Property damage/surge (C/98/1115)
Case number: C/98/1115
Date of Decision: 4 June 1998
Decision accepted by the customer: Yes
A customer contacted EIOV stating her electricity company would not honour her claim for appliance damage following a kitchen fire.
The customer stated a broken cross-arm on a company pole caused a supply malfunction leading to her appliances overheating and catching fire. Extensive kitchen repairs were required, and appliances throughout the customer's house were severely damaged.
Following the incident, two company representatives visited the customer's home at different times, advising variously that the company would pay her the replacement value of her damaged appliances and that she would receive secondhand replacements. The appliances claimed were a refrigerator, stove, photocopier, oven, electronic piano, two televisions and a lamp. The total claim was between $8,290.57 and $13,785.57; the difference represented the replacement value of the piano the customer's now-deceased father gave her, to pass on to her daughter. The customer was unable to place a monetary value on the item.
Following a third visit by their insurance assessor, the company offered to honour the full amount of repairable items claimed and provide compensation to the depreciated value of the items requiring replacement. The total offered was $4,428.10.
The customer was not satisfied with this response as she felt the company should provide her with similar secondhand appliances or, failing this, new appliances. The customer felt the company should bear the inconvenience of replacing the appliances. The customer cared for her invalid husband and small child, and the couple received a very low combined income. The customer did not own a car, and advised she would have to travel to a major town to source appliances. Since the incident, the customer relied on takeaway food outlets and relatives for meals.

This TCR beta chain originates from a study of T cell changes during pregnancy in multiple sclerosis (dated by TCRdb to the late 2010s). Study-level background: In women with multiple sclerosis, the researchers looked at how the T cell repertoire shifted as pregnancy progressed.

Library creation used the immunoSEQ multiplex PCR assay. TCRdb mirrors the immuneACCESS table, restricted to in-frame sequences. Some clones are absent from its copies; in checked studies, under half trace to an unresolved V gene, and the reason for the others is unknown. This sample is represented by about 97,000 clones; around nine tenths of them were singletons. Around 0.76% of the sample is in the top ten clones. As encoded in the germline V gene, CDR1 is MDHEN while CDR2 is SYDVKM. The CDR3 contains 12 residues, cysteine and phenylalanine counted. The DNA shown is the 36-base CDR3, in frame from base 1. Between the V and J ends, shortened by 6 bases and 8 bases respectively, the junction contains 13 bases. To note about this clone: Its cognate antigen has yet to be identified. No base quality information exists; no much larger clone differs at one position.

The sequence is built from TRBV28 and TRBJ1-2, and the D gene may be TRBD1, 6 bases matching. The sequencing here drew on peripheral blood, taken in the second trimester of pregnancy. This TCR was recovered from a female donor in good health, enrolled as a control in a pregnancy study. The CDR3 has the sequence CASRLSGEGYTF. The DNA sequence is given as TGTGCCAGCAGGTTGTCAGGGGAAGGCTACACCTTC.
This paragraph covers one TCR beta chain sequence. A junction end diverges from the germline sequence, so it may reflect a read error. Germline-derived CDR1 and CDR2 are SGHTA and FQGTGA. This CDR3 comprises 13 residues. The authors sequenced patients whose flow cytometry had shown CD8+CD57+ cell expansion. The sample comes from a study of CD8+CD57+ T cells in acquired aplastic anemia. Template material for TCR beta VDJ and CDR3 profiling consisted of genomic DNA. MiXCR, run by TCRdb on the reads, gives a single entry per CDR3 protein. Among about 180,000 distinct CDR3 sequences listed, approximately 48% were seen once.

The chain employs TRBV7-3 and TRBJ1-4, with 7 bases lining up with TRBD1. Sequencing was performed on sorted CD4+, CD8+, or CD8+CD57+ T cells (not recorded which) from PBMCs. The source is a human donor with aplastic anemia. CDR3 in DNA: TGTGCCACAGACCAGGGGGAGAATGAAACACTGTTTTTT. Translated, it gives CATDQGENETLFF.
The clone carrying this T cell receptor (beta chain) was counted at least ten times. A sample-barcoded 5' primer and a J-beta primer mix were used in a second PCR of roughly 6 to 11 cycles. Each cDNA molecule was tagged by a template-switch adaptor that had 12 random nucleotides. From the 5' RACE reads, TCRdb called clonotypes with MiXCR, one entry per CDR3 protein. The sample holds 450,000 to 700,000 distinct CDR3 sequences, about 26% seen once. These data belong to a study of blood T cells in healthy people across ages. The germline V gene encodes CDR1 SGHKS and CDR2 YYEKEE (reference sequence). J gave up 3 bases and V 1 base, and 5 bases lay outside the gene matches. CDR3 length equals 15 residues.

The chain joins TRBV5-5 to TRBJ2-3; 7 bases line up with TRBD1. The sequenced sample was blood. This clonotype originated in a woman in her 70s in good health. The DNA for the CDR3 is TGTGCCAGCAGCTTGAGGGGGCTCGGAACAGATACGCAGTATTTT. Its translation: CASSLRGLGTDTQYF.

EIOV investigated the matter, obtaining company confirmation that they accepted liability for the incident. The company stated it abided by the Trade Practices Act provision that the customer be restored to her previous position, and no better or worse. The company also stated further liability issues would arise if they provided the customer with secondhand appliances.
Following the matter being unable to be resolved via negotiation, during which time the company increased their offer by $321.90, the parties sought the binding decision of the Ombudsman to resolve the matter.
The Ombudsman considered relevant law, codes and regulations, noting the damage to the customer's property may have been far greater had she not had a fire extinguisher on the premises. The Ombudsman also considered the extent of the inconvenience and enforced change of lifestyle being experienced by the customer and her family and the customer's personal circumstances.
The Ombudsman determined that the company pay the customer $6,976.70, which included an amount to compensate the customer for her damaged appliances, following a recommendation by EIOV's independent loss adjustor. The amount included a 25% loading to take into account the substantial problems the customer would encounter replacing some items due to her personal circumstances. A small amount of the payment related to further items claimed during the investigation, such as refrigerator hire, and postage costs associated with providing information to the company and EIOV. $1,000.00 of the amount represented a payment for the level of customer service and inconvenience experienced by the customer, including costs for food and travel associated with her loss of essential appliances.